The numbers are in. And, as expected, global automakers brought their A-game to the 2015 North American International Auto Show (NAIAS). And, when the spotlights dimmed, show organizers counted 55 vehicle introductions, mostly worldwide, in front of 5,025 journalists from 60 countries around the world including first-timers: Cambodia,Montenegro and Guinea.
NAIAS Chairman Scott LaRiche attributes the horsepower-induced mood of the show floor over the two-days of Press Preview to 49 worldwide, and six North American vehicle introductions, nine of which were concept cars.
“Our numbers are very strong,” said LaRiche. “Of the 55 vehicle introductions at NAIAS 2015, 94 percent are global reveals. This is a spectacular credential for an international show. Global auto manufacturers continue to show confidence in this city and in this show, and clearly saved their best for NAIAS.”
Journalists were treated to elaborate vehicle unveilings surrounded by dozens of floor-to-ceiling digital walls with music that raised the roof at the transformed Cobo Center. There were trucks, super cars, hybrids, plug-ins and driverless reveals that captured the attention of the connected media on digital cameras, personal mobile devices, Google glasses, tablets, GoPros, photo cards and even a roll of film or two for the historians. There was even a car “built” at the show via 3-D printing.
An enthused LaRiche said that the new vehicle introductions covered the gambit of the world automotive showroom. From the Ford GT Supercar, a modern interpretation of the iconic GT40; to the 200-mile range Chevrolet Bolt; to the game-changing Nissan Titan XD trucks – global auto makers revealed their finest in the center of the automotive universe.
The grand 40,000 square foot Michelin Media Center had connected seating for 1,100 journalists. Scribes consumed 4,400 bottles of water, 800 bottles of fruit juice; 4,000 sandwiches; 1,200 bags of salty snacks; and cleaned their handhelds, camera lenses and computer monitors with 6,000 screen towels.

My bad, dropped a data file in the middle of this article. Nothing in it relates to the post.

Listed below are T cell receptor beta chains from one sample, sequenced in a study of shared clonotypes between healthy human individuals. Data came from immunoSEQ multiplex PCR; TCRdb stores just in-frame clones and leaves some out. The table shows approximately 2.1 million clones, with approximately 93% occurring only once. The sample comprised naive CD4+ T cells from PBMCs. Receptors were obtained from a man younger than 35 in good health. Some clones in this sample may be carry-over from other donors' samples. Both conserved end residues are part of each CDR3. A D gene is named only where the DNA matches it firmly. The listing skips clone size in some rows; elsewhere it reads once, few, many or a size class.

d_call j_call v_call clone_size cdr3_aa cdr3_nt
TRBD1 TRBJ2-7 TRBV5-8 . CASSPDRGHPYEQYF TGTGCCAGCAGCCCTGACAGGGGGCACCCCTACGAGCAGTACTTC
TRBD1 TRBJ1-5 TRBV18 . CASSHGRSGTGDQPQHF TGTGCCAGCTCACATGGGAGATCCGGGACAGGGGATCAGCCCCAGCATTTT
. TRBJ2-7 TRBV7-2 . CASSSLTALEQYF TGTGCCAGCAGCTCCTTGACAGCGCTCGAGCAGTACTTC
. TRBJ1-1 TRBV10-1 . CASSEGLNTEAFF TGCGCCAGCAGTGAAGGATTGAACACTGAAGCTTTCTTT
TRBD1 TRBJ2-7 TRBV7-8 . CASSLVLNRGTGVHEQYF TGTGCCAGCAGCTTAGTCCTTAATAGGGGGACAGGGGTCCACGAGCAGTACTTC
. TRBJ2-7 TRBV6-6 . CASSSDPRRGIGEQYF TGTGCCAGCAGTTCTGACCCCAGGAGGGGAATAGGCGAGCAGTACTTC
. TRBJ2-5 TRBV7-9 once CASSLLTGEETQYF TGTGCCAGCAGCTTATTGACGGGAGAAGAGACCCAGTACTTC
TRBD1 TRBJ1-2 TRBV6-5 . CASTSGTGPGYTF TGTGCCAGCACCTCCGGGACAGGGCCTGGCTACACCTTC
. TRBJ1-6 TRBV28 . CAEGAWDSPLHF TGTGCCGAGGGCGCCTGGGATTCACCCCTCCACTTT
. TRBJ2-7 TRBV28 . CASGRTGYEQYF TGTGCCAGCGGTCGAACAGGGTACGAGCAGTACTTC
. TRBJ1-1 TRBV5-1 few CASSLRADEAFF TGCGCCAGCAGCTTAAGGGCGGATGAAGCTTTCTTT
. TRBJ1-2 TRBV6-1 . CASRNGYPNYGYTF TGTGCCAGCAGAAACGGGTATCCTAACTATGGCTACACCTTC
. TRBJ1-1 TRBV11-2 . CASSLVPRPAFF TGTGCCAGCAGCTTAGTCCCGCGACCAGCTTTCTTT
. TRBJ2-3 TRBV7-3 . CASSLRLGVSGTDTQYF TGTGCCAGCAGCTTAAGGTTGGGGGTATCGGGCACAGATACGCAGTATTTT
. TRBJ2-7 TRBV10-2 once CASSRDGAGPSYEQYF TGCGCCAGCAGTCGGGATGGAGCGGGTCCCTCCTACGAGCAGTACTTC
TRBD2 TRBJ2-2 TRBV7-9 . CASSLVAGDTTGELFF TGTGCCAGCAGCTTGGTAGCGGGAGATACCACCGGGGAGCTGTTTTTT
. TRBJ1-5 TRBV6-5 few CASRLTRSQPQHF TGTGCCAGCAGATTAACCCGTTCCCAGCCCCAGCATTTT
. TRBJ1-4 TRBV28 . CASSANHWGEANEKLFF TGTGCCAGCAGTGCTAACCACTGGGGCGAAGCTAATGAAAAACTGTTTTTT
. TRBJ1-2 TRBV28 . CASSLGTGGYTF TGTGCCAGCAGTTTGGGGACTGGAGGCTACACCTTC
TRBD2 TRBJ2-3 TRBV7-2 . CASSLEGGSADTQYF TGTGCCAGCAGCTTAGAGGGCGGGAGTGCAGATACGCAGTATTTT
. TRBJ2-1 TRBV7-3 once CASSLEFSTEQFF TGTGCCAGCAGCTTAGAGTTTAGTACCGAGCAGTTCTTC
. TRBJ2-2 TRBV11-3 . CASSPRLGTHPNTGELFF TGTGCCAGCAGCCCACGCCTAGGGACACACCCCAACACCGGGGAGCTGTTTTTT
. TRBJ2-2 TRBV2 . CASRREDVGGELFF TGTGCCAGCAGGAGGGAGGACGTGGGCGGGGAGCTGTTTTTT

Industry Preview and an Historic Charity Preview
Today is the second day of NAIAS Industry Preview, which will bring some 30,000 industry analysts, supplier executives, designers, engineers and auto enthusiasts from 25 countries. They’ll compare, analyze, photograph, measure and benchmark more than 700 new vehicles at NAIAS.
“Cobo Center has been home to the auto industry all week and, now, automotive suppliers are here in force,” said LaRiche. “Every meeting room is full, the environment is electric, and there are conferences, panel discussions and seminars from start-to-finish. If you’re in the auto business – this is the place to be.”
Following two days of Industry Preview, the celebration continues at Charity Preview, an incredible evening of giving on Friday, Jan. 16. The black tie gala, the largest single night fundraiser in North America, is expected to raise more than $5 million for children’s charities in Southeastern Michigan bringing the total to over $100 million in donations to children’s charities since the event was established in 1976 by the Detroit Auto Dealers Association.
“And, when the show floor closes, the party begins,” said LaRiche, referencing a special post-Charity Preview concert by Steve Miller Band in the Cobo Center Atrium.
“Everybody knows that Steve Miller speaks the pompatus of love,” said LaRiche. “Steve Miller Band is legendary and we are thrilled that he’ll be our special guest at Charity Preview, helping us celebrate an amazing night and a spectacular week in Detroit.”
Admittance to “An Evening with the Steve Miller Band” will be permitted with the purchase of a Charity Preview ticket. The special performance begins at 9 pm.
Now in its 27th year as an international event, the NAIAS is among the most prestigious auto shows in the world, providing unparalleled access to the automotive products, people and ideas that matter most–up close and in one place. Administered by Executive Director Rod Alberts, the NAIAS is one of the largest media events in North America, and the only auto show in the United States to earn an annual distinguished sanction of the Organisation Internationale des Constructeurs d’Automobiles, the Paris-based alliance of automotive trade associations and manufacturers from around the world.